Sunday, January 23, 2022

The Third Sunday of Epiphany

Here is the transcript of the podcast version of my sermon for the Third Sunday of Epiphany.

The Third Sunday of Epiphany

Reading: Luke 4:14-30

St Luke introduces his Gospel with a Prologue addressed to a person called Theophilus in which he explains his reason for writing (Luke 1:1-4). St Luke wants Theophilus to know the ‘truth concerning the things about which he has been instructed’. St Luke then begins his Gospel by giving an account of the births of both John Baptist and of Jesus himself together with a description of the events surrounding them (Luke 1:5-2:20). St Luke continues by writing of the circumcision of Jesus (Luke 2:21); Jesus’ presentation in the Temple (Luke 2:22-40); and his visit to Jerusalem with his parents for the Passover when he was twelve (Luke 2:41-52).

After this, St Luke fast forwards some 18 years, and describes the ministry of John the Baptist (Luke 3:1-20) and Jesus’ own baptism by him in the River Jordan (Luke 3:21-22). Before beginning his account of Jesus’ work, St Luke gives Jesus’ genealogy (Luke 3:23-38), a genealogy St Luke traces back from Joseph through David to Adam.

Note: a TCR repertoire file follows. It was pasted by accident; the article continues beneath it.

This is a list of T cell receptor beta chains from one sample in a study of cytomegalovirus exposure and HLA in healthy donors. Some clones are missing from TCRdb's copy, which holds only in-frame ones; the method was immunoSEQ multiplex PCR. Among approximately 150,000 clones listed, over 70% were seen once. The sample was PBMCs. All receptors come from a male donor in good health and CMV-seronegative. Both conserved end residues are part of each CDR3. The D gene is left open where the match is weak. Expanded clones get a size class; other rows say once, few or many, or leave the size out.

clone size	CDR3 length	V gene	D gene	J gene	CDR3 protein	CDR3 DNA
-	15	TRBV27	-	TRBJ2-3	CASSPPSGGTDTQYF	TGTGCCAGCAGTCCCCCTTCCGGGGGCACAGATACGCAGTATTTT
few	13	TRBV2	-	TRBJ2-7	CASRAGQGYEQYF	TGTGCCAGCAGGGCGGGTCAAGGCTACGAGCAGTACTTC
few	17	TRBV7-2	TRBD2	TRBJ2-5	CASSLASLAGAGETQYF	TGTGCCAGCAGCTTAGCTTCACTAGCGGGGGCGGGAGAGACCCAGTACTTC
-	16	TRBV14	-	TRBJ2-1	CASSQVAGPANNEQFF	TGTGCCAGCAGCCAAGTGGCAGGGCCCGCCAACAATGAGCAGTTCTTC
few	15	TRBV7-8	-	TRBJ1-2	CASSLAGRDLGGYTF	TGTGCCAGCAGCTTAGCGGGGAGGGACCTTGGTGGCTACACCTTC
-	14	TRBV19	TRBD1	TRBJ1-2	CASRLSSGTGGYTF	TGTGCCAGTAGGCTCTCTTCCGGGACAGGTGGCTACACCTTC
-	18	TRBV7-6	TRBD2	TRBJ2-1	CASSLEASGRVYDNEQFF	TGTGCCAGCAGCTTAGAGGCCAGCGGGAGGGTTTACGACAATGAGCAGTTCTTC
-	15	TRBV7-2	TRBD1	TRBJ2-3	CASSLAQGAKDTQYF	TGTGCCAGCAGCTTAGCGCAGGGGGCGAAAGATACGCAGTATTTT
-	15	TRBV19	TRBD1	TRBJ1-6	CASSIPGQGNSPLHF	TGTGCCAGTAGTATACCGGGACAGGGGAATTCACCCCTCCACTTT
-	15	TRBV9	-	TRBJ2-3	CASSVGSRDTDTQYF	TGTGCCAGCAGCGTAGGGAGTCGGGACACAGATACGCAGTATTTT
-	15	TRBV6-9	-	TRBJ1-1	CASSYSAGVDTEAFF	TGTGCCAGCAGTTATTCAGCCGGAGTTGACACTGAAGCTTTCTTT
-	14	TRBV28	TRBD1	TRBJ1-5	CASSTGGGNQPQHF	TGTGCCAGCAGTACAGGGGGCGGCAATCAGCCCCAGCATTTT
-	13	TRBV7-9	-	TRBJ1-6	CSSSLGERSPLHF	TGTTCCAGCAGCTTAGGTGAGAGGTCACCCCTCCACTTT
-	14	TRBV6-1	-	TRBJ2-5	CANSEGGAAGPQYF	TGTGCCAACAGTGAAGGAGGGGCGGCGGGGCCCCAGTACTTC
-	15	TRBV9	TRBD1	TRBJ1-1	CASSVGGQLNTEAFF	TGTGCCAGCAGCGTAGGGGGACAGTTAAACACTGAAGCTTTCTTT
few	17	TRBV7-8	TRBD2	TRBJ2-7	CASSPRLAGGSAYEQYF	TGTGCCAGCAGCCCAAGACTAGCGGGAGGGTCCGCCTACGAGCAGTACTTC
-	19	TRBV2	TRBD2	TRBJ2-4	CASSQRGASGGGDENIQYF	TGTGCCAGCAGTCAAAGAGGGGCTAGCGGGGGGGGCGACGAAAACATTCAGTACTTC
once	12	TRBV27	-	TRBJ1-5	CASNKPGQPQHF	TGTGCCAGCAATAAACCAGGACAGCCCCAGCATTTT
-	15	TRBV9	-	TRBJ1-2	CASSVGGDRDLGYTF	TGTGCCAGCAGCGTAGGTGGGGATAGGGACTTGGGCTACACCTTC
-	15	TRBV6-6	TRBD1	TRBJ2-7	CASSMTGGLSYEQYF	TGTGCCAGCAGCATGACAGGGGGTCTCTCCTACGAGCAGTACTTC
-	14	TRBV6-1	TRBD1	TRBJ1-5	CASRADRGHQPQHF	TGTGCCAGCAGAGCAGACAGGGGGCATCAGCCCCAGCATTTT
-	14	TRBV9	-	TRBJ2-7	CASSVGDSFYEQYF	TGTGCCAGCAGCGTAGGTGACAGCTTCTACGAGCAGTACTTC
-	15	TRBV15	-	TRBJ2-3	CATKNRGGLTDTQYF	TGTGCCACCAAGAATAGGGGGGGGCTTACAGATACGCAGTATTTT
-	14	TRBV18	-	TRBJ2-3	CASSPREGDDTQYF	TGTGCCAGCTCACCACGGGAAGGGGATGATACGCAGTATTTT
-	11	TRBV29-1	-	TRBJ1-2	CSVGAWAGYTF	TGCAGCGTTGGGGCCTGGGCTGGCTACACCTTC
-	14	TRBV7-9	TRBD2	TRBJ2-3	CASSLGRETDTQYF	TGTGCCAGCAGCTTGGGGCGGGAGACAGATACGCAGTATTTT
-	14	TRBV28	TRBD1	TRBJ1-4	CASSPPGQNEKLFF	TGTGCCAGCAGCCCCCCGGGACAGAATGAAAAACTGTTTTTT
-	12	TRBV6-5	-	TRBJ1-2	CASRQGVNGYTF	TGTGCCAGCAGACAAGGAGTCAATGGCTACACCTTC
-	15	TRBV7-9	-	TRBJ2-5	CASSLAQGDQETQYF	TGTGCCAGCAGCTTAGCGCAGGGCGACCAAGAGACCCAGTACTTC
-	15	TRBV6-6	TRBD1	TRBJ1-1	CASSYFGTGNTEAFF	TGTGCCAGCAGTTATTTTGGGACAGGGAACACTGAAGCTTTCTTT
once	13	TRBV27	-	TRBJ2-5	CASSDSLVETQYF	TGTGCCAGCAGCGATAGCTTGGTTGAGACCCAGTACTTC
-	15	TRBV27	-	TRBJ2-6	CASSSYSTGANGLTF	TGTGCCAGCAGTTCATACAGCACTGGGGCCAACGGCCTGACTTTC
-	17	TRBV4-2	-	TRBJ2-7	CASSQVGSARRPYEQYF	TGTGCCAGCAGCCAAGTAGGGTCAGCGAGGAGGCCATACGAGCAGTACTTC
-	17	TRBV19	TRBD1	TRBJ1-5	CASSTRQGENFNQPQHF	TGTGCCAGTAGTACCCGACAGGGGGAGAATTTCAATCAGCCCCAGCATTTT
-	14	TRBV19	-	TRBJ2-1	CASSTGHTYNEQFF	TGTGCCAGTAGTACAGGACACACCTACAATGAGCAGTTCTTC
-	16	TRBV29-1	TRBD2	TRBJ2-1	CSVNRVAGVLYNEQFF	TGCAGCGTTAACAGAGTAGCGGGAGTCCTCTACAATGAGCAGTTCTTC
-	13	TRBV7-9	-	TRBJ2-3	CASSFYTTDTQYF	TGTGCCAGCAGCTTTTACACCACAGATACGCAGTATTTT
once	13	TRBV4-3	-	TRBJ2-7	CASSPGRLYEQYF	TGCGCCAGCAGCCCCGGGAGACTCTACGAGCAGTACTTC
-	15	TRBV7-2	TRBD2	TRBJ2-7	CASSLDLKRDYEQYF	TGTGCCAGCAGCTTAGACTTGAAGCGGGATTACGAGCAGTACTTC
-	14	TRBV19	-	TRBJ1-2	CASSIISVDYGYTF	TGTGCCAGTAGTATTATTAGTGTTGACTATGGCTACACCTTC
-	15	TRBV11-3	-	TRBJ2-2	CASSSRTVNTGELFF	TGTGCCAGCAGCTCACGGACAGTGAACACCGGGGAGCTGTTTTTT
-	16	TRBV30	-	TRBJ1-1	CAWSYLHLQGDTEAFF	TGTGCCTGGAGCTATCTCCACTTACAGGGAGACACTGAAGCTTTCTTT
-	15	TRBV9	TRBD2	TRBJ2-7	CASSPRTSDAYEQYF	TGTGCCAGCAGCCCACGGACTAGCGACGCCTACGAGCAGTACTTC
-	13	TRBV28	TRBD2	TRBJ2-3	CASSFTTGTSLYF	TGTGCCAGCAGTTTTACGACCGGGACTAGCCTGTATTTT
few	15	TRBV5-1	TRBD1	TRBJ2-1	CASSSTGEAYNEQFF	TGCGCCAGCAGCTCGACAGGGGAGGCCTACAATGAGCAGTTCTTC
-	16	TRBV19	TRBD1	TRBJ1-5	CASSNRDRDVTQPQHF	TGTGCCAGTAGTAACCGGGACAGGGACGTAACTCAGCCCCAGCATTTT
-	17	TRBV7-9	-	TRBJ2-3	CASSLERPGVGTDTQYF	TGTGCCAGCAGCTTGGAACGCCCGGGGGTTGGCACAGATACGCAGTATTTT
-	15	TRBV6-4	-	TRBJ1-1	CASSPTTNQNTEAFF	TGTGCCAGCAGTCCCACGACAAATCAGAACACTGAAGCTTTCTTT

St Luke, in describing Jesus’ baptism, relates how the Holy Spirit descends on Jesus ‘in bodily form like a dove’ (Luke 3:22). It is the Spirit, St Luke tells us, who after Jesus’ baptism leads Jesus into the wilderness, and St Luke records the testing Jesus undergoes there by the Devil before Jesus begins his work (Luke 4:1-13). St Luke then summarizes what happens next as Jesus begins the work he has come to do, again emphasizing the role of the Holy Spirit. St Luke writes: